Release date: 2012
Version played: Windows 10 in 2017 (via Steam)
Developed by Runic Games, Torchlight II is an action-RPG in the same vein as Diablo and the Incredible Adventures of Van Helsing. Originally released in 2012, players take control of a hero tasked with tracking down and stopping the corrupted Alchemist, a possible player class from the first game. Players are able to choose from the Engineer (slow, heavy weapons), Outlander (ranged weapons), Berserker (dual wielding smaller weapons) or the Embermage (magic), and can mix-and-match weapons, spells and armour in order to complete their journey.
Please note: this review is based on a single-player playthrough of the story, on hard, using the “Berserker” class (a class which focuses on dual wielding dps, mostly). I finished right on level 50 (out of 100), with little to no grinding. I might do another run as a different class, but my complaints were not class specific, as far as I can tell, so maybe not.
+ the graphics are bright and detailed, whilst still retaining a cartoon-ish style, especially character proportions. Visually, the game reminds me more of Warcraft than Diablo 3 does (not surprising, as the co-founders of Blizzard North, the team behind Diablo and Diablo 2, formed Runic Games)
+ avoids some pitfalls of Diablo 3, wherein a good weapon is not the be-all-end-all of a character build. For the majority of my game, I stuck with a pair of lower level swords just because they had some nice enchantments on them (and the ever-handy gem slots)
+ players can choose a pet, which acts as both a combat ally and a go-between of players and the various shops. Basically, it means you don’t need to go back to town to sell stuff as much as you did in the Diablo games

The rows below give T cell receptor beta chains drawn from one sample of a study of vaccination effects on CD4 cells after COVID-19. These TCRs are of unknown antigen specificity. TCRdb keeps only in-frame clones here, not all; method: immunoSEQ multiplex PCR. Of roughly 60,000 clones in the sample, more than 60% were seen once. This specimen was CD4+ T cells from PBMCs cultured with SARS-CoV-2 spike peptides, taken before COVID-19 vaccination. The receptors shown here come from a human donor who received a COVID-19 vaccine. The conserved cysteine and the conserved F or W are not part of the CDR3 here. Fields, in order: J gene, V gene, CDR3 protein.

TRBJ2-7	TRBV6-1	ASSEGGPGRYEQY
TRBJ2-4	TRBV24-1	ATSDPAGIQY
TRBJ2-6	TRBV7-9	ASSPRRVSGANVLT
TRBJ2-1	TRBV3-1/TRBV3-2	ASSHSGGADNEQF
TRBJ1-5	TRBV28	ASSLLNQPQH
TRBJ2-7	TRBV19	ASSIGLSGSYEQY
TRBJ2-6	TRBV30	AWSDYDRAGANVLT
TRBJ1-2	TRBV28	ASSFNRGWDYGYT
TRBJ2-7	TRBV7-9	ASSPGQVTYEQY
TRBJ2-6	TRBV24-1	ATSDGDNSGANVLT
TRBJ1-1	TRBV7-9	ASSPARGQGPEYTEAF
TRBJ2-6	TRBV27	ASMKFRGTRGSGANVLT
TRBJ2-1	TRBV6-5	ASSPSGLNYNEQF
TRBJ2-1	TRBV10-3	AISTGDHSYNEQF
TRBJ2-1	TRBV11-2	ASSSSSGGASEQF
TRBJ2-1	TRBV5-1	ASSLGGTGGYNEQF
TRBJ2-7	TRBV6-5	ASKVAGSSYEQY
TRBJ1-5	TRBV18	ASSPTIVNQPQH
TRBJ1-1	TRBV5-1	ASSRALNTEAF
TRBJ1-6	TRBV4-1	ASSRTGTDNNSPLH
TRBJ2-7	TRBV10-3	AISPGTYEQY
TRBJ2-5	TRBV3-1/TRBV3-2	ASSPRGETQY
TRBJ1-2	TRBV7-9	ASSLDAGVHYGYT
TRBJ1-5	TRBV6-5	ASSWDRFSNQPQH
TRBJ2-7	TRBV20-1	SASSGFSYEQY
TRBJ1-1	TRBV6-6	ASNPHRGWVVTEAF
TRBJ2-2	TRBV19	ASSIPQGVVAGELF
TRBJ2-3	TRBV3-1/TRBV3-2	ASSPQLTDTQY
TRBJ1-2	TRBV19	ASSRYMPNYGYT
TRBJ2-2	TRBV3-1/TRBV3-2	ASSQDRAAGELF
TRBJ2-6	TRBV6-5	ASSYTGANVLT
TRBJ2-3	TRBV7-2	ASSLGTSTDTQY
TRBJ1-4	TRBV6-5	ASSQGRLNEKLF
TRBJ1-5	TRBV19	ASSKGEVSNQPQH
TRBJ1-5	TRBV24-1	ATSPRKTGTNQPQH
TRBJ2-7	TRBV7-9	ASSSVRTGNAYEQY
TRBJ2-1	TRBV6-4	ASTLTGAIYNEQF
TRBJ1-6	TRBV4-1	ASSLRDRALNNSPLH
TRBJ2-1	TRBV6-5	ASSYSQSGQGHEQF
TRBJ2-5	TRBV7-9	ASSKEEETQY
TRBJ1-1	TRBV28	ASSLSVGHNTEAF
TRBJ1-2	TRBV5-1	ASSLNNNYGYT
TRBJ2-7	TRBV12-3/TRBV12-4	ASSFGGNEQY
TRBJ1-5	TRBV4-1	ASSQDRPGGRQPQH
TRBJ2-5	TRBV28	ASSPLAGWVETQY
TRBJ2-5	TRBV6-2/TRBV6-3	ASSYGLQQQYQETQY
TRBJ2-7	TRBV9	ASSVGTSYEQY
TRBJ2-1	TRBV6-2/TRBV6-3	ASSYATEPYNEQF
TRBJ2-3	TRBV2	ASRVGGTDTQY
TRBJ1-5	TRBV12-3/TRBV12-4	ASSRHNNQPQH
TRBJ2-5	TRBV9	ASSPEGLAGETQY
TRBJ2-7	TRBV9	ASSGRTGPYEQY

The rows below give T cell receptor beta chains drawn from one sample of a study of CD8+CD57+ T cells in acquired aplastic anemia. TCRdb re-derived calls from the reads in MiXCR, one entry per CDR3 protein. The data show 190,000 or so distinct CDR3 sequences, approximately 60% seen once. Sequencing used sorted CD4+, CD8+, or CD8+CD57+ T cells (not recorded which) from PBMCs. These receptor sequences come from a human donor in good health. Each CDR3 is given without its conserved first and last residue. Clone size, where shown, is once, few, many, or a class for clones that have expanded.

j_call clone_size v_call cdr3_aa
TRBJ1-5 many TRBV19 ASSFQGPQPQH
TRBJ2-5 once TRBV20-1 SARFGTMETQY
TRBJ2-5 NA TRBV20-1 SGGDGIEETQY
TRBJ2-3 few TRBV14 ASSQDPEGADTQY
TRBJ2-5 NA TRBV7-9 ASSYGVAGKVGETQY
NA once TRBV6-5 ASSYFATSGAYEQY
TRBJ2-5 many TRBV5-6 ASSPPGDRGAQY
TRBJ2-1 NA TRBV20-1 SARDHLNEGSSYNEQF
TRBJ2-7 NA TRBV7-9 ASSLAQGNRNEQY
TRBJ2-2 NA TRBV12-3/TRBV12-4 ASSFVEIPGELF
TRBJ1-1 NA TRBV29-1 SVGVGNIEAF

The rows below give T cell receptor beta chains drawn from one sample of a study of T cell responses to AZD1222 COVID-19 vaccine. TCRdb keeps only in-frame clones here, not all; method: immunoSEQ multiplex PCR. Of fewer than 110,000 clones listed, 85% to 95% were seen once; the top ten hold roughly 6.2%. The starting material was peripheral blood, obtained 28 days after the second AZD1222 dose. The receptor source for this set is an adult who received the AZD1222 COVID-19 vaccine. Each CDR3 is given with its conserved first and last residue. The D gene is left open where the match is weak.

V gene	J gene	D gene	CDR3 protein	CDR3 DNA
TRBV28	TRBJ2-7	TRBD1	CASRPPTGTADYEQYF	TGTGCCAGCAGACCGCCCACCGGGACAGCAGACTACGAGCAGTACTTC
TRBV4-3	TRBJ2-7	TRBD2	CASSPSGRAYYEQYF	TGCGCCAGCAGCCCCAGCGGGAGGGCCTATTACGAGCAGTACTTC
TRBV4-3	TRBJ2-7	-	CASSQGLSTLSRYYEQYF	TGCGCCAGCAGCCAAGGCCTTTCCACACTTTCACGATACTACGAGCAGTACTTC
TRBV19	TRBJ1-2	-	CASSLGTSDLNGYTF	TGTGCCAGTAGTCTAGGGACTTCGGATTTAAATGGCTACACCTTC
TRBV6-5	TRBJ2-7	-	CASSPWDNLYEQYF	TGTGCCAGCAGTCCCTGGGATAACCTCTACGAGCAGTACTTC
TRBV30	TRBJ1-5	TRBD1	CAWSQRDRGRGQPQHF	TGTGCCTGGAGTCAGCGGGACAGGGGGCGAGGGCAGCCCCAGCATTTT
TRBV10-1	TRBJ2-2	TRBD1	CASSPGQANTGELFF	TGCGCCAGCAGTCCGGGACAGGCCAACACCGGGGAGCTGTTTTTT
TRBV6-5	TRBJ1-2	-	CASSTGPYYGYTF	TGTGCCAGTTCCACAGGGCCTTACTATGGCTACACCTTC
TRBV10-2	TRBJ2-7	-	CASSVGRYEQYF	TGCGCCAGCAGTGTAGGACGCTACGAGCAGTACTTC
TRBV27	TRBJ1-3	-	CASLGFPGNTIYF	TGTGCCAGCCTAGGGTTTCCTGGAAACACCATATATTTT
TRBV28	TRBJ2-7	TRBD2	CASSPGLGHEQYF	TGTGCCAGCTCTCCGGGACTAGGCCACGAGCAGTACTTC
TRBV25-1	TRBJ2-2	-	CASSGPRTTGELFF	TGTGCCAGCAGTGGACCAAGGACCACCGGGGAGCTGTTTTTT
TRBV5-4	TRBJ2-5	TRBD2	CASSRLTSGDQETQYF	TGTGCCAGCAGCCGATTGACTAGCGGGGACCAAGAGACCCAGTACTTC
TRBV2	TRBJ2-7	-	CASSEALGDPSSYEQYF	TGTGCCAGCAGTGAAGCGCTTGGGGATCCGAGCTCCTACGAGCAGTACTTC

– whether or not it was because I have not played the first game I can’t say, but I found the story here to be incredibly bland and at times confusing. The general formula seemed to be ‘the guy you’re chasing was just here, but he’s gone and sealed the way, so find a way around’, repeated three or so times. Then there is a sudden and very underwhelming finale and that was it, and you’re thrust right into the post-game
– I found the gameplay to be incredible boring. I tried out mix and matching a few different styles, with various weapons and skills, but the best strategy seemed to always be pouring stat-points into Strength and just clicking on things until they died. The time penalty spent buffing myself before combat was often nullified by how much damage the enemies did to me before I could strike back
– either player characters moved too slowly, or the levels were too large and empty, it’s up to you. Trekking across an entire map became tedious as enemies never respawned, and having to navigate various dead ends or walls, ramps and other obstructions just made for a frustrating backtracking adventure
– I really didn’t enjoy the animated cutscenes between acts. Something about them just felt completely at odds with the rest of the game
Should you play this game: I had been on a Diablo 3 binge before being suggested this, so I admit that is my main comparison. Overall, the two games are about even, with certain things being better in Torchlight (pets, class builds) or Diablo (story, level design). If you are a fan of these sort of action-RPGs, you might enjoy Torchlight II, but I would still suggest Diablo 3 over it.